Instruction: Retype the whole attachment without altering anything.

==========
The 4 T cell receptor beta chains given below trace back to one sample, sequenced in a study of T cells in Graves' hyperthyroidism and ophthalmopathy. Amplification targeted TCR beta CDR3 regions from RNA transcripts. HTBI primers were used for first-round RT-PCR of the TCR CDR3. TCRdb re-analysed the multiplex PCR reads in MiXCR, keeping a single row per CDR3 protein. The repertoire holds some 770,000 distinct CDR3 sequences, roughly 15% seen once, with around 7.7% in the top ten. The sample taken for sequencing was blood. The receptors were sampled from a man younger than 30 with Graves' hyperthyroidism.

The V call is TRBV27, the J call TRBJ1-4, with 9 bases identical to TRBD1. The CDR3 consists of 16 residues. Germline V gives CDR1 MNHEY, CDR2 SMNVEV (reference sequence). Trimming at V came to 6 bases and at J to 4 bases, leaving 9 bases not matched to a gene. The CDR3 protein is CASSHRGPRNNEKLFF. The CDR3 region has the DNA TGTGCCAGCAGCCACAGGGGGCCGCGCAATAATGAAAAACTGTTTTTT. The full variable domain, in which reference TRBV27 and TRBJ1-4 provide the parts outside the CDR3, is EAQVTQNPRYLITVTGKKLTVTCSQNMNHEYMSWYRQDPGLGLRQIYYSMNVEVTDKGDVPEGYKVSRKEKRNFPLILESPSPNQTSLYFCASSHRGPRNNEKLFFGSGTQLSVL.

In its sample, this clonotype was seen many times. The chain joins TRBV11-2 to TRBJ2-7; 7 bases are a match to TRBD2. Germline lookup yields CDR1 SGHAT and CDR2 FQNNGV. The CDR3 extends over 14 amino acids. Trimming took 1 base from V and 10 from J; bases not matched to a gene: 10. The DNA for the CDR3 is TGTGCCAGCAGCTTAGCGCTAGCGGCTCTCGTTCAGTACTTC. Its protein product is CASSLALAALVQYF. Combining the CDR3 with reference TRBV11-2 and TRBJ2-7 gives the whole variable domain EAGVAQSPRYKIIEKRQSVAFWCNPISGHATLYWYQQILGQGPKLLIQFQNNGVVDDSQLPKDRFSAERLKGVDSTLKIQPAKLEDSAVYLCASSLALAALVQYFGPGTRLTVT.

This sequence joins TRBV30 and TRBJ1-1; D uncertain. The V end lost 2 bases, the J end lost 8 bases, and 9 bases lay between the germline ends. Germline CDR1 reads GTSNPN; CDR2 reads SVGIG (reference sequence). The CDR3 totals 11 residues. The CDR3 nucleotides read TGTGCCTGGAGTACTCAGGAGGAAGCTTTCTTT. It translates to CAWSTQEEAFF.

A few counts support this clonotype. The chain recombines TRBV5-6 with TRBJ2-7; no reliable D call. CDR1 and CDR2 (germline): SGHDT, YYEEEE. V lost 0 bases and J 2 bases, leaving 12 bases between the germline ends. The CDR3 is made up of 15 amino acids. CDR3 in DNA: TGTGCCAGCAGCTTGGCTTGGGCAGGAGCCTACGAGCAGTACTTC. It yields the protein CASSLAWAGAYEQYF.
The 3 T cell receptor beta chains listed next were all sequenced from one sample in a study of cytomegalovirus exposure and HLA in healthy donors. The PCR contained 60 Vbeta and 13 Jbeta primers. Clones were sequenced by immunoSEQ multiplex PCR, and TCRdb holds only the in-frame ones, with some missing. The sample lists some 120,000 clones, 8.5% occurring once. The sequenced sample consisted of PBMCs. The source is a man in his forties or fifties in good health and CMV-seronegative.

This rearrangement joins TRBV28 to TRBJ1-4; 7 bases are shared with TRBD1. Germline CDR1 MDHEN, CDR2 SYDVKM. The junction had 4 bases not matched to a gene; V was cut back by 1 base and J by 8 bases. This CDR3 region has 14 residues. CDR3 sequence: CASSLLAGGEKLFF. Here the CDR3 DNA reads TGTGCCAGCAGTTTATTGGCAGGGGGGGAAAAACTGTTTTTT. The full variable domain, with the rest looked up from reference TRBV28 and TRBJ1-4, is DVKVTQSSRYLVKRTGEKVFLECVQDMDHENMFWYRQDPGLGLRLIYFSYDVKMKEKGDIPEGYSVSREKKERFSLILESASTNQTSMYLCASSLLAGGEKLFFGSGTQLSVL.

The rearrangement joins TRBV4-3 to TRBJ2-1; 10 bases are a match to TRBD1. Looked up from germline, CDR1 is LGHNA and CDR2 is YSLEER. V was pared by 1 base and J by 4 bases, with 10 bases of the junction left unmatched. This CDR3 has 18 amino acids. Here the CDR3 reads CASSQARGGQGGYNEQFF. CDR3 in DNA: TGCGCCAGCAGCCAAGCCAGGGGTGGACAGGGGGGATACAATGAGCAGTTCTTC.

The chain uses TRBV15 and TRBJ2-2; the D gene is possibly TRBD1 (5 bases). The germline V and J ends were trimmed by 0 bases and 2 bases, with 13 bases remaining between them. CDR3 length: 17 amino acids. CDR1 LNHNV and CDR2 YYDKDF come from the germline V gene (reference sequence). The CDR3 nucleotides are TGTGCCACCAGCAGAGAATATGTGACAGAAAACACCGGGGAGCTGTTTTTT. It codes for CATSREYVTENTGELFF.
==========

The 4 T cell receptor beta chains given below trace back to one sample, sequenced in a study of T cells in Graves' hyperthyroidism and ophthalmopathy. Amplification targeted TCR beta CDR3 regions from RNA transcripts. HTBI primers were used for first-round RT-PCR of the TCR CDR3. TCRdb re-analysed the multiplex PCR reads in MiXCR, keeping a single row per CDR3 protein. The repertoire holds some 770,000 distinct CDR3 sequences, roughly 15% seen once, with around 7.7% in the top ten. The sample taken for sequencing was blood. The receptors were sampled from a man younger than 30 with Graves' hyperthyroidism.

The V call is TRBV27, the J call TRBJ1-4, with 9 bases identical to TRBD1. The CDR3 consists of 16 residues. Germline V gives CDR1 MNHEY, CDR2 SMNVEV (reference sequence). Trimming at V came to 6 bases and at J to 4 bases, leaving 9 bases not matched to a gene. The CDR3 protein is CASSHRGPRNNEKLFF. The CDR3 region has the DNA TGTGCCAGCAGCCACAGGGGGCCGCGCAATAATGAAAAACTGTTTTTT. The full variable domain, in which reference TRBV27 and TRBJ1-4 provide the parts outside the CDR3, is EAQVTQNPRYLITVTGKKLTVTCSQNMNHEYMSWYRQDPGLGLRQIYYSMNVEVTDKGDVPEGYKVSRKEKRNFPLILESPSPNQTSLYFCASSHRGPRNNEKLFFGSGTQLSVL.

In its sample, this clonotype was seen many times. The chain joins TRBV11-2 to TRBJ2-7; 7 bases are a match to TRBD2. Germline lookup yields CDR1 SGHAT and CDR2 FQNNGV. The CDR3 extends over 14 amino acids. Trimming took 1 base from V and 10 from J; bases not matched to a gene: 10. The DNA for the CDR3 is TGTGCCAGCAGCTTAGCGCTAGCGGCTCTCGTTCAGTACTTC. Its protein product is CASSLALAALVQYF. Combining the CDR3 with reference TRBV11-2 and TRBJ2-7 gives the whole variable domain EAGVAQSPRYKIIEKRQSVAFWCNPISGHATLYWYQQILGQGPKLLIQFQNNGVVDDSQLPKDRFSAERLKGVDSTLKIQPAKLEDSAVYLCASSLALAALVQYFGPGTRLTVT.

This sequence joins TRBV30 and TRBJ1-1; D uncertain. The V end lost 2 bases, the J end lost 8 bases, and 9 bases lay between the germline ends. Germline CDR1 reads GTSNPN; CDR2 reads SVGIG (reference sequence). The CDR3 totals 11 residues. The CDR3 nucleotides read TGTGCCTGGAGTACTCAGGAGGAAGCTTTCTTT. It translates to CAWSTQEEAFF.

A few counts support this clonotype. The chain recombines TRBV5-6 with TRBJ2-7; no reliable D call. CDR1 and CDR2 (germline): SGHDT, YYEEEE. V lost 0 bases and J 2 bases, leaving 12 bases between the germline ends. The CDR3 is made up of 15 amino acids. CDR3 in DNA: TGTGCCAGCAGCTTGGCTTGGGCAGGAGCCTACGAGCAGTACTTC. It yields the protein CASSLAWAGAYEQYF.
The 3 T cell receptor beta chains listed next were all sequenced from one sample in a study of cytomegalovirus exposure and HLA in healthy donors. The PCR contained 60 Vbeta and 13 Jbeta primers. Clones were sequenced by immunoSEQ multiplex PCR, and TCRdb holds only the in-frame ones, with some missing. The sample lists some 120,000 clones, 8.5% occurring once. The sequenced sample consisted of PBMCs. The source is a man in his forties or fifties in good health and CMV-seronegative.

This rearrangement joins TRBV28 to TRBJ1-4; 7 bases are shared with TRBD1. Germline CDR1 MDHEN, CDR2 SYDVKM. The junction had 4 bases not matched to a gene; V was cut back by 1 base and J by 8 bases. This CDR3 region has 14 residues. CDR3 sequence: CASSLLAGGEKLFF. Here the CDR3 DNA reads TGTGCCAGCAGTTTATTGGCAGGGGGGGAAAAACTGTTTTTT. The full variable domain, with the rest looked up from reference TRBV28 and TRBJ1-4, is DVKVTQSSRYLVKRTGEKVFLECVQDMDHENMFWYRQDPGLGLRLIYFSYDVKMKEKGDIPEGYSVSREKKERFSLILESASTNQTSMYLCASSLLAGGEKLFFGSGTQLSVL.

The rearrangement joins TRBV4-3 to TRBJ2-1; 10 bases are a match to TRBD1. Looked up from germline, CDR1 is LGHNA and CDR2 is YSLEER. V was pared by 1 base and J by 4 bases, with 10 bases of the junction left unmatched. This CDR3 has 18 amino acids. Here the CDR3 reads CASSQARGGQGGYNEQFF. CDR3 in DNA: TGCGCCAGCAGCCAAGCCAGGGGTGGACAGGGGGGATACAATGAGCAGTTCTTC.

The chain uses TRBV15 and TRBJ2-2; the D gene is possibly TRBD1 (5 bases). The germline V and J ends were trimmed by 0 bases and 2 bases, with 13 bases remaining between them. CDR3 length: 17 amino acids. CDR1 LNHNV and CDR2 YYDKDF come from the germline V gene (reference sequence). The CDR3 nucleotides are TGTGCCACCAGCAGAGAATATGTGACAGAAAACACCGGGGAGCTGTTTTTT. It codes for CATSREYVTENTGELFF.